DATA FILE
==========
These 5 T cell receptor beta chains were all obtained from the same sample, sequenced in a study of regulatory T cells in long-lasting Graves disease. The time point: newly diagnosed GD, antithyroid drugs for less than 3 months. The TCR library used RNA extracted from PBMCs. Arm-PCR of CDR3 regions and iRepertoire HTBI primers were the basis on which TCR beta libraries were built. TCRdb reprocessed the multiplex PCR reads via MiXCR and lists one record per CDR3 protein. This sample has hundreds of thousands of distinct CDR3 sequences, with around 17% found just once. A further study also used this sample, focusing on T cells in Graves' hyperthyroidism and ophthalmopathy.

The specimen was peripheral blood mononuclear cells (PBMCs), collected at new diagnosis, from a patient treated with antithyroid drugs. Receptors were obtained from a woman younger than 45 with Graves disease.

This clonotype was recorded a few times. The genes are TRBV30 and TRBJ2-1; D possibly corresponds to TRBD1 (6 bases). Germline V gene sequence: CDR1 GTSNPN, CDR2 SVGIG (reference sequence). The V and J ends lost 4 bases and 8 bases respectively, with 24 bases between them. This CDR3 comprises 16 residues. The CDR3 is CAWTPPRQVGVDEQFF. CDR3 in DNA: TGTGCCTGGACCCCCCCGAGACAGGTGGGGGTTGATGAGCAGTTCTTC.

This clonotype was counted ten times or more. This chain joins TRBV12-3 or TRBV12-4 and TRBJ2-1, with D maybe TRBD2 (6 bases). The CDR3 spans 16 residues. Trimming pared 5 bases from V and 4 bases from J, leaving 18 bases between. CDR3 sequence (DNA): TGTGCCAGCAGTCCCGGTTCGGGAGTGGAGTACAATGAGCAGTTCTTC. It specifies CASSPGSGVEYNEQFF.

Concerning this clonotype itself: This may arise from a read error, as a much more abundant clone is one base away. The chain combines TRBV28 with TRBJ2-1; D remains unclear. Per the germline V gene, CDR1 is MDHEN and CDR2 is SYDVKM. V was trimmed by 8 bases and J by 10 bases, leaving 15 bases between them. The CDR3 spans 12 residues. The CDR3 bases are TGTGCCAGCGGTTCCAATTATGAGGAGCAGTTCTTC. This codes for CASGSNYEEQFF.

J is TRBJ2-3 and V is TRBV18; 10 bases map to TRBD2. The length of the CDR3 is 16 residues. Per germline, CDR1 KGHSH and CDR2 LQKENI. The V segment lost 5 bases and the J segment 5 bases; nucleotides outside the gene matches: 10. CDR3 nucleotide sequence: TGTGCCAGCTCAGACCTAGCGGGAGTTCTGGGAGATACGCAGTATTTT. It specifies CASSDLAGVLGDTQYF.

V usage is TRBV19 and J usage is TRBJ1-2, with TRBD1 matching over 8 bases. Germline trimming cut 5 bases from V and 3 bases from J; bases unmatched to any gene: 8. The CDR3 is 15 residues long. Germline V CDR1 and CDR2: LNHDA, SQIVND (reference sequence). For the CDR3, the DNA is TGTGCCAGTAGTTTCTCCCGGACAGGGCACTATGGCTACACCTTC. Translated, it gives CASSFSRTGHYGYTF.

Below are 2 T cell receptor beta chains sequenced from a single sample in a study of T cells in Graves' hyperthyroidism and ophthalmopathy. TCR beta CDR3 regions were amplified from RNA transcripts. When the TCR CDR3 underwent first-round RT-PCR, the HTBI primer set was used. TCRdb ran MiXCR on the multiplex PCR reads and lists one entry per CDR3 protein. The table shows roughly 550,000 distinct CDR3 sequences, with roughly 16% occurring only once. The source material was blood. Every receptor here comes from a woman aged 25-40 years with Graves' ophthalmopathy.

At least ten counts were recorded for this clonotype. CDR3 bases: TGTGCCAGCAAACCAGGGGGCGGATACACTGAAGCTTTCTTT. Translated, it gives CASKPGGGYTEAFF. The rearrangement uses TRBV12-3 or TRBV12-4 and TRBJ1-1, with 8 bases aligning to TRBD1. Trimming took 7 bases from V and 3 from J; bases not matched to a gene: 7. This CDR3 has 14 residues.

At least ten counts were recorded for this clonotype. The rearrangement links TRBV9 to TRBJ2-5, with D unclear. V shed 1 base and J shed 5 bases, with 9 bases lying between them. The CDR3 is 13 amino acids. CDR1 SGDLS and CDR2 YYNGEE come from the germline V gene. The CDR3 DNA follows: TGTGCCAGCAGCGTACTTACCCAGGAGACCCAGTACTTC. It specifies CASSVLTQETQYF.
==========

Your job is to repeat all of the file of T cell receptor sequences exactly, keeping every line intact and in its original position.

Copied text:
These 5 T cell receptor beta chains were all obtained from the same sample, sequenced in a study of regulatory T cells in long-lasting Graves disease. The time point: newly diagnosed GD, antithyroid drugs for less than 3 months. The TCR library used RNA extracted from PBMCs. Arm-PCR of CDR3 regions and iRepertoire HTBI primers were the basis on which TCR beta libraries were built. TCRdb reprocessed the multiplex PCR reads via MiXCR and lists one record per CDR3 protein. This sample has hundreds of thousands of distinct CDR3 sequences, with around 17% found just once. A further study also used this sample, focusing on T cells in Graves' hyperthyroidism and ophthalmopathy.

The specimen was peripheral blood mononuclear cells (PBMCs), collected at new diagnosis, from a patient treated with antithyroid drugs. Receptors were obtained from a woman younger than 45 with Graves disease.

This clonotype was recorded a few times. The genes are TRBV30 and TRBJ2-1; D possibly corresponds to TRBD1 (6 bases). Germline V gene sequence: CDR1 GTSNPN, CDR2 SVGIG (reference sequence). The V and J ends lost 4 bases and 8 bases respectively, with 24 bases between them. This CDR3 comprises 16 residues. The CDR3 is CAWTPPRQVGVDEQFF. CDR3 in DNA: TGTGCCTGGACCCCCCCGAGACAGGTGGGGGTTGATGAGCAGTTCTTC.

This clonotype was counted ten times or more. This chain joins TRBV12-3 or TRBV12-4 and TRBJ2-1, with D maybe TRBD2 (6 bases). The CDR3 spans 16 residues. Trimming pared 5 bases from V and 4 bases from J, leaving 18 bases between. CDR3 sequence (DNA): TGTGCCAGCAGTCCCGGTTCGGGAGTGGAGTACAATGAGCAGTTCTTC. It specifies CASSPGSGVEYNEQFF.

Concerning this clonotype itself: This may arise from a read error, as a much more abundant clone is one base away. The chain combines TRBV28 with TRBJ2-1; D remains unclear. Per the germline V gene, CDR1 is MDHEN and CDR2 is SYDVKM. V was trimmed by 8 bases and J by 10 bases, leaving 15 bases between them. The CDR3 spans 12 residues. The CDR3 bases are TGTGCCAGCGGTTCCAATTATGAGGAGCAGTTCTTC. This codes for CASGSNYEEQFF.

J is TRBJ2-3 and V is TRBV18; 10 bases map to TRBD2. The length of the CDR3 is 16 residues. Per germline, CDR1 KGHSH and CDR2 LQKENI. The V segment lost 5 bases and the J segment 5 bases; nucleotides outside the gene matches: 10. CDR3 nucleotide sequence: TGTGCCAGCTCAGACCTAGCGGGAGTTCTGGGAGATACGCAGTATTTT. It specifies CASSDLAGVLGDTQYF.

V usage is TRBV19 and J usage is TRBJ1-2, with TRBD1 matching over 8 bases. Germline trimming cut 5 bases from V and 3 bases from J; bases unmatched to any gene: 8. The CDR3 is 15 residues long. Germline V CDR1 and CDR2: LNHDA, SQIVND (reference sequence). For the CDR3, the DNA is TGTGCCAGTAGTTTCTCCCGGACAGGGCACTATGGCTACACCTTC. Translated, it gives CASSFSRTGHYGYTF.

Below are 2 T cell receptor beta chains sequenced from a single sample in a study of T cells in Graves' hyperthyroidism and ophthalmopathy. TCR beta CDR3 regions were amplified from RNA transcripts. When the TCR CDR3 underwent first-round RT-PCR, the HTBI primer set was used. TCRdb ran MiXCR on the multiplex PCR reads and lists one entry per CDR3 protein. The table shows roughly 550,000 distinct CDR3 sequences, with roughly 16% occurring only once. The source material was blood. Every receptor here comes from a woman aged 25-40 years with Graves' ophthalmopathy.

At least ten counts were recorded for this clonotype. CDR3 bases: TGTGCCAGCAAACCAGGGGGCGGATACACTGAAGCTTTCTTT. Translated, it gives CASKPGGGYTEAFF. The rearrangement uses TRBV12-3 or TRBV12-4 and TRBJ1-1, with 8 bases aligning to TRBD1. Trimming took 7 bases from V and 3 from J; bases not matched to a gene: 7. This CDR3 has 14 residues.

At least ten counts were recorded for this clonotype. The rearrangement links TRBV9 to TRBJ2-5, with D unclear. V shed 1 base and J shed 5 bases, with 9 bases lying between them. The CDR3 is 13 amino acids. CDR1 SGDLS and CDR2 YYNGEE come from the germline V gene. The CDR3 DNA follows: TGTGCCAGCAGCGTACTTACCCAGGAGACCCAGTACTTC. It specifies CASSVLTQETQYF.